Cartoons Underground sat down with Elena and Olivia Ceballos, a pair of twin sisters with a flair for art. At the tender age of 21, they’re currently concept artists at Dreamworks Animation, and have amassed many followers over the internet. In this interview, we’ve discussed their inspirations, their aspirations, as well as advice that they can give for aspiring young artists.
Before DreamWorks, what was life like from childhood to now? Did you always know you wanted to get into this industry?
E&O: We’ve always loved to draw! Our parents were always very supportive of our interests. It wasn’t until we were 7 years old that we wanted to work in animation. We had just watched Spirit: Stallion of the Cimarron, and that was it! Although we wanted to be animators at the time, our interest has shifted to visual development and character design. So you could say, we have been drawing for a while!
Where did you grow up and did that influence the work you do?
We grew up on an island (it was more like a retreat for retirees). So we didn’t always have a lot of people to play with. Our second home was out in the middle of the country, also away from lots of people. We went to a small school that didn’t offer art classes, and the community we lived in really didn’t have anything for artists. It did discourage us for a while, but we believe that encouraged us to learn whatever we could, even if it was just by ourselves. So in a way, where we lived gave us more motivation to learn on our own and there was no excuse not to become better artists!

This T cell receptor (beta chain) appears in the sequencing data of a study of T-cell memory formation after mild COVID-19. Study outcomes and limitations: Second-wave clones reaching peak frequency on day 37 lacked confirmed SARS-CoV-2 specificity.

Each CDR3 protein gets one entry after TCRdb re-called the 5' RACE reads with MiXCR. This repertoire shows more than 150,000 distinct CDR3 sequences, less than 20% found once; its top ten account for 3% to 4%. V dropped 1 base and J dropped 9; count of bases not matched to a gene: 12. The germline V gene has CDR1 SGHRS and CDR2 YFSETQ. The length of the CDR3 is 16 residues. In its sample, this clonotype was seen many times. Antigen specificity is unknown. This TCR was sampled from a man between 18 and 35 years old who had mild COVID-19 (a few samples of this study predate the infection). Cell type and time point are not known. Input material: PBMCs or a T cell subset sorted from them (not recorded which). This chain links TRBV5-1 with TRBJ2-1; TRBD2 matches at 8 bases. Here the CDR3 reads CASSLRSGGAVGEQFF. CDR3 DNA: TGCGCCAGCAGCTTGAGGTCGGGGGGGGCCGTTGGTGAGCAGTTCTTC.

What are your favourite things to draw and create?
We love making atmospheric landscapes, a variety of different characters, (human and non human), and anything that captures a mood or a story moment. We also seem to have a lot of fantasy elements incorporated into our pieces.
What sparks your creativity when it comes to creating a concept?
Just getting out an idea that you want to see realized is the main spark of our inspiration. Some of it comes out of just goofing around in Photoshop and seeing something form out of a sketch, then making up a story for it. Sometimes you see a shape in a curtain or on your carpet, and you just have to draw something out of it! For us, inspiration can really come from anywhere.